The premiere of Inventing Anna, a Netflix show by Shonda Rhimes, caught Anna Delvey (whose real name is Anna Sorokin) in jail, or more accurately, in the custody of Immigration and Customs Enforcement (ICE) for overstaying her visa.
Before that she did time in as many as five penitentiaries to serve a sentence for grand larceny and theft of services, including at the infamous Rikers Island correctional facility in New York, which shows up in the streaming series. “You’re wearing a blue jumpsuit,” notes the reporter who goes to see her, after being informed by Delvey that her clothes are awful. Delvey coolly replies that she has her prison jumpsuit pressed and that she accessorizes it.
Although the series is not 100% true to reality, this dialogue sounds a lot like the real ones that Delvey has had with journalists in the past. At the end of her trial, she told a reporter for The New York Times: “The thing is... I’m not sorry.” And when a BBC reporter asked her whether crime pays, she replied yes, literally. That’s because Netflix paid her $320,000 (€282,000) for her life rights to the series. Delvey spent around $200,000 (€176,000) to repay her debts and the rest to pay her legal fees.
In financial terms, Delvey may well be the least ambitious of all the millenial swindlers who emerged in the last decade, and whose stories are now flooding commercial fiction. Elizabeth Holmes, the founder of Theranos (there are two projects in the works about her, added to an existing docuseries and podcasts) extracted a lot more money from investors with her unicorn company specializing in blood analysis that was full of hot air, and Rebekah Neumann lost as much as $100 million (€88 million) a week at WeWork, the company she co-founded with her husband Adam Neumann. Her story will soon be told by HBO with actress Anne Hathaway in the lead role.
Delvey’s con game seems almost modest by comparison, but her story is beguiling because of where it took place, among Manhattan’s elite. Audiences enjoy watching these supposedly sophisticated people getting duped, and they are also taken in by Delvey’s own complete lack of self-judgment and unlimited capacity for lying. Even during her trial she continued to promote herself tirelessly. She hired a stylist, Anastasia Walker, to help her with her look at the hearings, and together the pair opened up an Instagram account to show them off called Anna Delvey Court Looks. Many of these outfits have been carefully reproduced in the Netflix series.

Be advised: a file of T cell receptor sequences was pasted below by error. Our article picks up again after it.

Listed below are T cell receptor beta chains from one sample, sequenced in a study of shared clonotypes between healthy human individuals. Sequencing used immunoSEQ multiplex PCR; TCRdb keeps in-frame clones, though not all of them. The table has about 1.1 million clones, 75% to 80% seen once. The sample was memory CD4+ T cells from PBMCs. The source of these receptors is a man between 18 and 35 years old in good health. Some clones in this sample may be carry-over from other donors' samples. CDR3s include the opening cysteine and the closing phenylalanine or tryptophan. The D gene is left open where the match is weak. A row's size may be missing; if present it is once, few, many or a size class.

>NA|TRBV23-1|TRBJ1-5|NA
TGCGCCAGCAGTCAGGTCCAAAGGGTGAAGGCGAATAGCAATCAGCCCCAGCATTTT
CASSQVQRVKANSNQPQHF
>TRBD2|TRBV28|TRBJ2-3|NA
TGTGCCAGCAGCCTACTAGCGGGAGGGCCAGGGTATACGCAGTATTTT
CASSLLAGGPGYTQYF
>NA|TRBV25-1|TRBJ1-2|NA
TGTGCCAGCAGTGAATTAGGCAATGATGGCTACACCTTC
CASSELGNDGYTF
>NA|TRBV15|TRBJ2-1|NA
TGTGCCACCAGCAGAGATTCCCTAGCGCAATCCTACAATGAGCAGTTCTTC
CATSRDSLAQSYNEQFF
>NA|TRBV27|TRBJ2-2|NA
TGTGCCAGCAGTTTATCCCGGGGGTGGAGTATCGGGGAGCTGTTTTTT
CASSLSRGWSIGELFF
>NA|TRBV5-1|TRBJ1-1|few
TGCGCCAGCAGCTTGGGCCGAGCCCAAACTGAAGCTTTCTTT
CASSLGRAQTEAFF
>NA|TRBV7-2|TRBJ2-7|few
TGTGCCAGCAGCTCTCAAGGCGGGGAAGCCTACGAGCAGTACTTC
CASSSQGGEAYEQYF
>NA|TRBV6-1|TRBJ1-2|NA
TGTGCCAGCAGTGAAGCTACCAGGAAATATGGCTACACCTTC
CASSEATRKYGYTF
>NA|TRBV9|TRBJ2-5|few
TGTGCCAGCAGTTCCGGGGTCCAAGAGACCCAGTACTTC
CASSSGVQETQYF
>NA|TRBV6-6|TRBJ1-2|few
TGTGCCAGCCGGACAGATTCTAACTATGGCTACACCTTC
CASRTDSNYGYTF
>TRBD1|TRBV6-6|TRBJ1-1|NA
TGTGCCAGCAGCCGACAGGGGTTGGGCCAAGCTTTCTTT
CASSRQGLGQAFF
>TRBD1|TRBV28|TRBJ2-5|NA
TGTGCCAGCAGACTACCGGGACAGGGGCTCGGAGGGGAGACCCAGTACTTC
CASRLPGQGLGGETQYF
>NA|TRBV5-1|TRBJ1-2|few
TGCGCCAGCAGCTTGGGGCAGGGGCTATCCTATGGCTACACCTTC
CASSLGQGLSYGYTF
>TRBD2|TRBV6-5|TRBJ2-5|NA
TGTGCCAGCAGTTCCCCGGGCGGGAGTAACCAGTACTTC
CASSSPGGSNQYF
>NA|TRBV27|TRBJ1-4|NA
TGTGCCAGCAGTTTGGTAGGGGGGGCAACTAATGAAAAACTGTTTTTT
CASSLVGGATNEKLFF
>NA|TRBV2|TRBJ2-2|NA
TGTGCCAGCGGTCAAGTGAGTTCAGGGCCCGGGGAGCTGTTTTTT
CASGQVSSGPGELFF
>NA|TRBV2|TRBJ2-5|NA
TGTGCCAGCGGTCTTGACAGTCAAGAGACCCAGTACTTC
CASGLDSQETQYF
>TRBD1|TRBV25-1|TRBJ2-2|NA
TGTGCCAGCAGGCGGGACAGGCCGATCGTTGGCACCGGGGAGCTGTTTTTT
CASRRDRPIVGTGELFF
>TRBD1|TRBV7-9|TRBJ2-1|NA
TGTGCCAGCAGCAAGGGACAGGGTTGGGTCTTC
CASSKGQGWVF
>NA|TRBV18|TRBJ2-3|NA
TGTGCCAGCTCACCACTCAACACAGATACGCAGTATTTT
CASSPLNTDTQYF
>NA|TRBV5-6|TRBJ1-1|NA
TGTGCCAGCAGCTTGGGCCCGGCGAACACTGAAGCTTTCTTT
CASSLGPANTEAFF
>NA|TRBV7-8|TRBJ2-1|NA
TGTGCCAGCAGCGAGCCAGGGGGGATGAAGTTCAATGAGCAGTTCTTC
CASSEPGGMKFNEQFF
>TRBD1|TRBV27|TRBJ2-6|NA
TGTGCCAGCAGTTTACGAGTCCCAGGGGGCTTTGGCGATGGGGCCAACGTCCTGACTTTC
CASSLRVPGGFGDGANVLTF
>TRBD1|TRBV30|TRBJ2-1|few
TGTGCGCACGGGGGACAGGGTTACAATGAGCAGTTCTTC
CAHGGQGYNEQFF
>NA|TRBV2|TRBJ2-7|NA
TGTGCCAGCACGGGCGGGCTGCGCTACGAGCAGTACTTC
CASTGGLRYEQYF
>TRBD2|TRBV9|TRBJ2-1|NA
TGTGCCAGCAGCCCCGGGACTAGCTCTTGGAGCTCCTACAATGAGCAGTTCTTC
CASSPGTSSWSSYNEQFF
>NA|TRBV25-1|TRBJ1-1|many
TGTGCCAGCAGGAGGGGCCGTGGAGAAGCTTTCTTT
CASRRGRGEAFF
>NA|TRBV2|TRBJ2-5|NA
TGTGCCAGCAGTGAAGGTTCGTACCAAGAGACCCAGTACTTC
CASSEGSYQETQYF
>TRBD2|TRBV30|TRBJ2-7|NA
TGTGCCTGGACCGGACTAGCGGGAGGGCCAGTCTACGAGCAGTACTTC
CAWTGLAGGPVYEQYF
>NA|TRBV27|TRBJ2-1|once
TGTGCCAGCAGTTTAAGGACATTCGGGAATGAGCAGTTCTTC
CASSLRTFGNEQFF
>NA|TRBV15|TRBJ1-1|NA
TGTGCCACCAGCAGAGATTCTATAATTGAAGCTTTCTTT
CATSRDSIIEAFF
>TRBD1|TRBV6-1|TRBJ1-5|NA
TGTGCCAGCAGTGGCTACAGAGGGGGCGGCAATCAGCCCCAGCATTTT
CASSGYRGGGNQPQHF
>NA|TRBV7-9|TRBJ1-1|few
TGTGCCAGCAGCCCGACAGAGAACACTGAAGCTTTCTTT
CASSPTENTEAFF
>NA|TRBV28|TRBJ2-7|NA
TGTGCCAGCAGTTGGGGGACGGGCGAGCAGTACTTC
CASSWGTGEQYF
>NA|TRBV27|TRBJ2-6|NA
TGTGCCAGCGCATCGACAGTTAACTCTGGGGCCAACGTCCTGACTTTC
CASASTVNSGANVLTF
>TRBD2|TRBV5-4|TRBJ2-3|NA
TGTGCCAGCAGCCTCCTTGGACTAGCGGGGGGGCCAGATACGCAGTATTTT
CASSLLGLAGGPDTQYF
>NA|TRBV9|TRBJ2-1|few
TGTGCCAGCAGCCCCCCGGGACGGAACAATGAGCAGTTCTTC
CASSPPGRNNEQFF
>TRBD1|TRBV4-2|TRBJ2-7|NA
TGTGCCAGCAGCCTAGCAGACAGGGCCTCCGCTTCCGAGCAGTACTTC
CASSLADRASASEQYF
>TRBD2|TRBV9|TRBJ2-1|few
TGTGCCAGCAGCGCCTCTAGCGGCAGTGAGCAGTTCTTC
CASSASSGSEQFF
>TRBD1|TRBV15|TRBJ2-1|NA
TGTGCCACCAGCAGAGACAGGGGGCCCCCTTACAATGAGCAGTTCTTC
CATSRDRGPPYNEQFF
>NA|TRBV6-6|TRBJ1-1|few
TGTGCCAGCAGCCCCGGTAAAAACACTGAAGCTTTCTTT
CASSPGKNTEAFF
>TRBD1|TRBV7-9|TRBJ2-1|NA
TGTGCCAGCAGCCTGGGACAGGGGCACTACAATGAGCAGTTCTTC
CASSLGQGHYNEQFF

Delvey was sentenced to four to 12 years in prison for failing to pay bills worth $200,000. The list of creditors includes hotels and a private airline. But the con artist was arrested before she could complete a more ambitious project: securing $25 million (€22 million) from an investment fund to set up a private art club with branches in Hong Kong, Los Angeles, Dubai and Manhattan. The venture was going to be called, with characteristic modesty, the Anna Delvey Foundation, and she came really close to making it happen.
Her system was a classic con. In order for people to give you money, you have to look like you already have it. Swindling requires a certain amount of investment. At 11 Howard, the luxury boutique hotel where she stayed for months (and left without paying), all the employees would fight to be the one to bring up her parcels, because she always left $100 (€88) tips.